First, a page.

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I'm trying to wrap my head around a Division Algorithm's proof. That is,

Let $a, b \in \mathbb{Z}, a \neq 0$. Then there are unique $q,r \in \mathbb{Z}$ such that $b = qa + r, 0 \leq r < |a|$.

This is how I start(proving the existence of $q$ and $r$ :

Let's construct a set $S = \{ b-qa | q \in \mathbb{Z}, b-qa \geq 0 \}$

I'm going to use the well-ordering principle, but I'm having trouble with showing that $S$ is not empty.

If $b \geq 0$, then $b = b-0a \in S$

But i'm not sure how to prove the case when $b < 0$.

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  • $\begingroup$ @Shailesh I can't seem to understand two things. First of all, why? What if $a$ is not a positive integer? Secondly, can you write it in the form $|b|(a-1)=b-qa$? What is $q$ here? $\endgroup$ – Jxt921 Apr 17 '16 at 11:09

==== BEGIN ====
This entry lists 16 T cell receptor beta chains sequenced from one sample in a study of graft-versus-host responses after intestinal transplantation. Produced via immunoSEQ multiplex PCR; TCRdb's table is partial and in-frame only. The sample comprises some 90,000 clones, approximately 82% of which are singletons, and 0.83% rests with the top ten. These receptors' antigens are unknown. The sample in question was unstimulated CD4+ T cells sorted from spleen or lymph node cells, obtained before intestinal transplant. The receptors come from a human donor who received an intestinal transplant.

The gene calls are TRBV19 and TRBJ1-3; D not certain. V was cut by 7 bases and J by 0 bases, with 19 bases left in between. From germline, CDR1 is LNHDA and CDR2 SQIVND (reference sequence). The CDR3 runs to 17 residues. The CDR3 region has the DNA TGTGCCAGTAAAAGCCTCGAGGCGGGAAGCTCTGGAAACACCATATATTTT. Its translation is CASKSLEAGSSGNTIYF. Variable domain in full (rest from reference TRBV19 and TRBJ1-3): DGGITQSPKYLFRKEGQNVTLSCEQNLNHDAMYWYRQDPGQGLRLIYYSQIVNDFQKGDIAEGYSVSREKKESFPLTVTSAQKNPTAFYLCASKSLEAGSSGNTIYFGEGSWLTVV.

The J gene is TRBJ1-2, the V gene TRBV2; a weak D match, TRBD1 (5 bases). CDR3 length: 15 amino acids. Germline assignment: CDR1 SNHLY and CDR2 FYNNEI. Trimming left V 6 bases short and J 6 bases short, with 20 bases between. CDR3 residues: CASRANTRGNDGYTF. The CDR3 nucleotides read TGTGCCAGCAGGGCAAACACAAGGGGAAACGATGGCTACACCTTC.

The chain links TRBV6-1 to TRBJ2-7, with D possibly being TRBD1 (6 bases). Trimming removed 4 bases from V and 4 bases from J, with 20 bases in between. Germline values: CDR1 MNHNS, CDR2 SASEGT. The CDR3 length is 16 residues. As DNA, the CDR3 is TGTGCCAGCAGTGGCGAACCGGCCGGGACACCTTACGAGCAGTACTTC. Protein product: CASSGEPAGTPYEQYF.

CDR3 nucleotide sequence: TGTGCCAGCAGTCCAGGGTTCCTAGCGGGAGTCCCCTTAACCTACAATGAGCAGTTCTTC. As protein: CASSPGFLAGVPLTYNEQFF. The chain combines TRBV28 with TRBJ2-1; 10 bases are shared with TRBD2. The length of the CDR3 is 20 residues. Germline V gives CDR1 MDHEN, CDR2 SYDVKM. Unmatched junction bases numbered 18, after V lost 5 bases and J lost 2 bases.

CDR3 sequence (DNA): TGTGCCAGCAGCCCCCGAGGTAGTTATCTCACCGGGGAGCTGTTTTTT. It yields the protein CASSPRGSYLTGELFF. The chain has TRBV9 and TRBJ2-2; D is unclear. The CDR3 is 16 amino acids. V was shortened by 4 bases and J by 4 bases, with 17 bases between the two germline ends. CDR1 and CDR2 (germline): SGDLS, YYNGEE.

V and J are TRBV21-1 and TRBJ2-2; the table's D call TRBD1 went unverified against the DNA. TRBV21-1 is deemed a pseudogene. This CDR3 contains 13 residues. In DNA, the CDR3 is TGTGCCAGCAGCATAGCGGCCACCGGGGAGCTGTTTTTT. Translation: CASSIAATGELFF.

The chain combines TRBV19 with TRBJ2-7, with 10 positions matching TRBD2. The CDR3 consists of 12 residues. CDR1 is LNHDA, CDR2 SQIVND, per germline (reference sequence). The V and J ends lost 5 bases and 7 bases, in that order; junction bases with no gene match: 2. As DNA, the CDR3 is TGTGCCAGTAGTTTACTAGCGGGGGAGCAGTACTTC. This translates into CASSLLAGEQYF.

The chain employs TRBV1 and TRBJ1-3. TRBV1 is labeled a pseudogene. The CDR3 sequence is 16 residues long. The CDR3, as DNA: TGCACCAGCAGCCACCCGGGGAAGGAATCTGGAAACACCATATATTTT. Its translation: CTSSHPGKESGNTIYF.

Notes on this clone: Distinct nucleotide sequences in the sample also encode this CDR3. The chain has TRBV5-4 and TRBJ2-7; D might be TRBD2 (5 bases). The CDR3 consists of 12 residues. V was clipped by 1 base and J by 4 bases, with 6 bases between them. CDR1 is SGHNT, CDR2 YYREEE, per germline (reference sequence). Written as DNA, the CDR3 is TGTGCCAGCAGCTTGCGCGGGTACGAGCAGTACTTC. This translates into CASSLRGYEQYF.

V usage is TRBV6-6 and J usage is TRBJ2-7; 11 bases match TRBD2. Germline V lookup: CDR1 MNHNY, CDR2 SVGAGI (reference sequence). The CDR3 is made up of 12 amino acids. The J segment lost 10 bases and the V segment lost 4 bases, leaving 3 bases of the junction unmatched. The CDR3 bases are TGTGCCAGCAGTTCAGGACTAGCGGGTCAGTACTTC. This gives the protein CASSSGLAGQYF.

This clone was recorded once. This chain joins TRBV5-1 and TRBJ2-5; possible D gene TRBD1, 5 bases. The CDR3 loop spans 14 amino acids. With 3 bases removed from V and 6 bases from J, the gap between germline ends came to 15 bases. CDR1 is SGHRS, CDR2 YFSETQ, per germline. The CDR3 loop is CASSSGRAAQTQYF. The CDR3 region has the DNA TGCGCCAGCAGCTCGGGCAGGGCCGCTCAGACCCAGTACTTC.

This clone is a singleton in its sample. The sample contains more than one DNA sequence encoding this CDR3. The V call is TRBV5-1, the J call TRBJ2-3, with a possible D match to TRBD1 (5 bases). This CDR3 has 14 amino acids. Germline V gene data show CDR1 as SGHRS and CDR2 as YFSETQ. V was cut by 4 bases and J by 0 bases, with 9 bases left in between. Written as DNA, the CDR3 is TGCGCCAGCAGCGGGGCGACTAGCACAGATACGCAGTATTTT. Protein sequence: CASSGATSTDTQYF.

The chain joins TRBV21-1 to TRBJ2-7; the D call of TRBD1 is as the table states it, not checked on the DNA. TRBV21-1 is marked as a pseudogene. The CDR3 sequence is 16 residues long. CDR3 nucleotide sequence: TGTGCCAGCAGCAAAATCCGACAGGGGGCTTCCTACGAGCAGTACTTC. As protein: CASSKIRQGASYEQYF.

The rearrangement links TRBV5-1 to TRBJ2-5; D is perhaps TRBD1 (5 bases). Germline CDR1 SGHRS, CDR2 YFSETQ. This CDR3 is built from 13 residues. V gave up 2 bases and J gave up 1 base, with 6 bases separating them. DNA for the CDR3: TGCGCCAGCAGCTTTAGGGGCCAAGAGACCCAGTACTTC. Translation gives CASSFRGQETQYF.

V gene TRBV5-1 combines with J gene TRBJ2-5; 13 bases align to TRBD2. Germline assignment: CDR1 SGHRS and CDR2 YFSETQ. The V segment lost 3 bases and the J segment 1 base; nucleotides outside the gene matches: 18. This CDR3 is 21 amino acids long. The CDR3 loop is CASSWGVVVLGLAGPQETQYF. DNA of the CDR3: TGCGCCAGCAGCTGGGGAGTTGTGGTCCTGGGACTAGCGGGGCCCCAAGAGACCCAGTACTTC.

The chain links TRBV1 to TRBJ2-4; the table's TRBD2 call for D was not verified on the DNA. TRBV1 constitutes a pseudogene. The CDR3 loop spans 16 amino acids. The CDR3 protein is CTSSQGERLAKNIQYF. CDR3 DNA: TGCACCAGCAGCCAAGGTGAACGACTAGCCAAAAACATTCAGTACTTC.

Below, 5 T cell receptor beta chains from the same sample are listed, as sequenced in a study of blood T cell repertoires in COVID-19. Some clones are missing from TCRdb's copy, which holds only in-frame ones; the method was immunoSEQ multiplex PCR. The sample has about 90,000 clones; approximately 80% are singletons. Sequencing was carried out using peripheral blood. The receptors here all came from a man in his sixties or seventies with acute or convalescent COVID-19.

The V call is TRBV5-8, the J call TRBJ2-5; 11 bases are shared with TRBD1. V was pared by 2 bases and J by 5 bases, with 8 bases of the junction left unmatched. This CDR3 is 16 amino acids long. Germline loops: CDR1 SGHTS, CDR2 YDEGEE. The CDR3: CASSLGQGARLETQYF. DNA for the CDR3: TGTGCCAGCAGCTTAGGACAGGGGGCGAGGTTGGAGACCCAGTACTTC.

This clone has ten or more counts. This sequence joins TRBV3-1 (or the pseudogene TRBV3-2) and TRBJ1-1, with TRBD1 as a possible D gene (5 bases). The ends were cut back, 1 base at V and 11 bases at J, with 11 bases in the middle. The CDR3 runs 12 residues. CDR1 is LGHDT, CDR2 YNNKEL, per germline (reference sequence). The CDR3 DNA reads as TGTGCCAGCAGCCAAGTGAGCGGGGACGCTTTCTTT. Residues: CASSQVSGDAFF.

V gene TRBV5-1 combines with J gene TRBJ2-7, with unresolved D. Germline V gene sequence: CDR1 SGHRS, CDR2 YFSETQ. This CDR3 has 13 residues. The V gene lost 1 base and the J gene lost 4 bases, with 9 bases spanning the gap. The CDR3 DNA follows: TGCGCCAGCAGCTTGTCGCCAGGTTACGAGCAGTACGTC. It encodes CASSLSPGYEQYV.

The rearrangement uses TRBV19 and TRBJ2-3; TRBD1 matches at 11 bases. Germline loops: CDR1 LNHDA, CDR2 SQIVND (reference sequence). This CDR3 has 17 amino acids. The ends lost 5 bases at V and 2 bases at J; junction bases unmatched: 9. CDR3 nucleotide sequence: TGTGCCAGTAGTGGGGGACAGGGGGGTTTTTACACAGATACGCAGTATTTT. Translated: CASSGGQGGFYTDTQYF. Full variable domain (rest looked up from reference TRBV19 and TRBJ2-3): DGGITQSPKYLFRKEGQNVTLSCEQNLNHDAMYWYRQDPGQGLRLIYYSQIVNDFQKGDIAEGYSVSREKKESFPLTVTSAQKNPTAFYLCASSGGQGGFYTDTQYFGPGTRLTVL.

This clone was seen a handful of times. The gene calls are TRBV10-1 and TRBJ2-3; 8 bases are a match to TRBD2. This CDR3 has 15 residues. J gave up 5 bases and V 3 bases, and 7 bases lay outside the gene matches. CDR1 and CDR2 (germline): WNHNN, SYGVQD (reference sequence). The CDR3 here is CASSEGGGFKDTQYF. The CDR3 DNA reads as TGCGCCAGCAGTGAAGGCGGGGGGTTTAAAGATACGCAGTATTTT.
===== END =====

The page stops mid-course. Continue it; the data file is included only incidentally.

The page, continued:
• $\begingroup$ I got that $|b|(a-1)$ is $b - ba = -b(a-1)$. That is, $q=b$. But $a-1$ is not necessary nonnegative. $\endgroup$ – Jxt921 Apr 17 '16 at 11:14
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Let $q=-\operatorname{sgn}(a)(|b|+1)$. Then $qa=-\operatorname{sgn}(a)(|b|+1)a=-(\operatorname{sgn}(a)a)(|b|+1)$. Since $\operatorname{sgn}(a)a=|a|$, this equals $-|a|(|b|+1)=-|a||b|-|a|$. Therefore, $b-qa=b+|a||b|+|a|$.

Now, we have the following facts:

  • Since $a$ is a nonzero integer, $|a|\geq 1$.
  • Since $|b|\geq -b$, $|b|+b\geq 0$.

Using these two inequalities, it follows that $b+|a||b|+|a|\geq b+|b|+1\geq 1$.

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    $\begingroup$ Very nice! Thank you a lot. $\endgroup$ – Jxt921 Apr 17 '16 at 11:18

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